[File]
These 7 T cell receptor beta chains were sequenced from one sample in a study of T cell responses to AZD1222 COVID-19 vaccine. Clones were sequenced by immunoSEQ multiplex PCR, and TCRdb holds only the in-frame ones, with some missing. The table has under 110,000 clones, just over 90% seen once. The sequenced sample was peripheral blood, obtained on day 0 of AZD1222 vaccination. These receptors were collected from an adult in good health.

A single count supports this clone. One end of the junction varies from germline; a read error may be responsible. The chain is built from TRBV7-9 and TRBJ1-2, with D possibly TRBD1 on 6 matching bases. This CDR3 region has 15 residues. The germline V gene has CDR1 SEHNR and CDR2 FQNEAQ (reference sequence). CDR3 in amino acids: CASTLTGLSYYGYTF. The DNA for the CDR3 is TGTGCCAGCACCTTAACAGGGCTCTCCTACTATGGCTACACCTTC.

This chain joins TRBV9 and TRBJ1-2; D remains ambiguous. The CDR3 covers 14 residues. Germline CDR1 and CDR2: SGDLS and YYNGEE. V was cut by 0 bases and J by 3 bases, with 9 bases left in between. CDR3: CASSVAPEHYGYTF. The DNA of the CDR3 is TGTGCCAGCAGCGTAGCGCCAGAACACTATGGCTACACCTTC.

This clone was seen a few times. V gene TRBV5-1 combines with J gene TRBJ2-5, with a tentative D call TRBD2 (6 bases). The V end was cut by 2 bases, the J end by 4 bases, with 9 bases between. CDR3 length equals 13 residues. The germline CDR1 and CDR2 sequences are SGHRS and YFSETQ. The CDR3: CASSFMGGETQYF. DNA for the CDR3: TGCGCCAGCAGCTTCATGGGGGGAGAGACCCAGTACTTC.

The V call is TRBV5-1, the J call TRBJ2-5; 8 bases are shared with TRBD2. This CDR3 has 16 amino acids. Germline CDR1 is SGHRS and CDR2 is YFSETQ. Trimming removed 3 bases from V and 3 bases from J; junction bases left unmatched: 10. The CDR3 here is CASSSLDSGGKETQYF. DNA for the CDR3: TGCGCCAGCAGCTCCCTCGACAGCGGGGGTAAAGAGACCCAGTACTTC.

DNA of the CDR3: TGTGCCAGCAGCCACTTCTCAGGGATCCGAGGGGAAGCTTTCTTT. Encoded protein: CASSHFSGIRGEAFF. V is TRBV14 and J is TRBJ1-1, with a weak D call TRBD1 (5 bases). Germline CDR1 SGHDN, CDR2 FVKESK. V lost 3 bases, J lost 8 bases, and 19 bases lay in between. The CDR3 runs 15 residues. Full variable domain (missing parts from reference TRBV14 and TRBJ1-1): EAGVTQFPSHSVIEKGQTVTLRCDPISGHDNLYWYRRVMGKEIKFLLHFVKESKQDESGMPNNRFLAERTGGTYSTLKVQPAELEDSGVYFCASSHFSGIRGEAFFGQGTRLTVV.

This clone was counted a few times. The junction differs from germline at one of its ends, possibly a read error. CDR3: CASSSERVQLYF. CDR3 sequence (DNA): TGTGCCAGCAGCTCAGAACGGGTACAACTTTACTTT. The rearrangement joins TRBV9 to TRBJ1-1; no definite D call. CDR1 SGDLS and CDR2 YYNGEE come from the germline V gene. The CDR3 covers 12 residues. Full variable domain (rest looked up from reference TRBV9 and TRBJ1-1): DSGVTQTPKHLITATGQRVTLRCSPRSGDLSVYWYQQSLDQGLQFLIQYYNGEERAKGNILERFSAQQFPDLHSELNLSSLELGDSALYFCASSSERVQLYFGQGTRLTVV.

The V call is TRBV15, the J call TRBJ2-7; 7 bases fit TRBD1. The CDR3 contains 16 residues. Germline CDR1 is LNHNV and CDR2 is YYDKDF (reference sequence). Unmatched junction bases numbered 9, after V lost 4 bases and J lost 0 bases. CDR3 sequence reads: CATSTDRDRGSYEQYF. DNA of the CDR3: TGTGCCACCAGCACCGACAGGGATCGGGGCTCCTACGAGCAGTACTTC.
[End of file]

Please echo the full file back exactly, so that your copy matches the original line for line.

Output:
These 7 T cell receptor beta chains were sequenced from one sample in a study of T cell responses to AZD1222 COVID-19 vaccine. Clones were sequenced by immunoSEQ multiplex PCR, and TCRdb holds only the in-frame ones, with some missing. The table has under 110,000 clones, just over 90% seen once. The sequenced sample was peripheral blood, obtained on day 0 of AZD1222 vaccination. These receptors were collected from an adult in good health.

A single count supports this clone. One end of the junction varies from germline; a read error may be responsible. The chain is built from TRBV7-9 and TRBJ1-2, with D possibly TRBD1 on 6 matching bases. This CDR3 region has 15 residues. The germline V gene has CDR1 SEHNR and CDR2 FQNEAQ (reference sequence). CDR3 in amino acids: CASTLTGLSYYGYTF. The DNA for the CDR3 is TGTGCCAGCACCTTAACAGGGCTCTCCTACTATGGCTACACCTTC.

This chain joins TRBV9 and TRBJ1-2; D remains ambiguous. The CDR3 covers 14 residues. Germline CDR1 and CDR2: SGDLS and YYNGEE. V was cut by 0 bases and J by 3 bases, with 9 bases left in between. CDR3: CASSVAPEHYGYTF. The DNA of the CDR3 is TGTGCCAGCAGCGTAGCGCCAGAACACTATGGCTACACCTTC.

This clone was seen a few times. V gene TRBV5-1 combines with J gene TRBJ2-5, with a tentative D call TRBD2 (6 bases). The V end was cut by 2 bases, the J end by 4 bases, with 9 bases between. CDR3 length equals 13 residues. The germline CDR1 and CDR2 sequences are SGHRS and YFSETQ. The CDR3: CASSFMGGETQYF. DNA for the CDR3: TGCGCCAGCAGCTTCATGGGGGGAGAGACCCAGTACTTC.

The V call is TRBV5-1, the J call TRBJ2-5; 8 bases are shared with TRBD2. This CDR3 has 16 amino acids. Germline CDR1 is SGHRS and CDR2 is YFSETQ. Trimming removed 3 bases from V and 3 bases from J; junction bases left unmatched: 10. The CDR3 here is CASSSLDSGGKETQYF. DNA for the CDR3: TGCGCCAGCAGCTCCCTCGACAGCGGGGGTAAAGAGACCCAGTACTTC.

DNA of the CDR3: TGTGCCAGCAGCCACTTCTCAGGGATCCGAGGGGAAGCTTTCTTT. Encoded protein: CASSHFSGIRGEAFF. V is TRBV14 and J is TRBJ1-1, with a weak D call TRBD1 (5 bases). Germline CDR1 SGHDN, CDR2 FVKESK. V lost 3 bases, J lost 8 bases, and 19 bases lay in between. The CDR3 runs 15 residues. Full variable domain (missing parts from reference TRBV14 and TRBJ1-1): EAGVTQFPSHSVIEKGQTVTLRCDPISGHDNLYWYRRVMGKEIKFLLHFVKESKQDESGMPNNRFLAERTGGTYSTLKVQPAELEDSGVYFCASSHFSGIRGEAFFGQGTRLTVV.

This clone was counted a few times. The junction differs from germline at one of its ends, possibly a read error. CDR3: CASSSERVQLYF. CDR3 sequence (DNA): TGTGCCAGCAGCTCAGAACGGGTACAACTTTACTTT. The rearrangement joins TRBV9 to TRBJ1-1; no definite D call. CDR1 SGDLS and CDR2 YYNGEE come from the germline V gene. The CDR3 covers 12 residues. Full variable domain (rest looked up from reference TRBV9 and TRBJ1-1): DSGVTQTPKHLITATGQRVTLRCSPRSGDLSVYWYQQSLDQGLQFLIQYYNGEERAKGNILERFSAQQFPDLHSELNLSSLELGDSALYFCASSSERVQLYFGQGTRLTVV.

The V call is TRBV15, the J call TRBJ2-7; 7 bases fit TRBD1. The CDR3 contains 16 residues. Germline CDR1 is LNHNV and CDR2 is YYDKDF (reference sequence). Unmatched junction bases numbered 9, after V lost 4 bases and J lost 0 bases. CDR3 sequence reads: CATSTDRDRGSYEQYF. DNA of the CDR3: TGTGCCACCAGCACCGACAGGGATCGGGGCTCCTACGAGCAGTACTTC.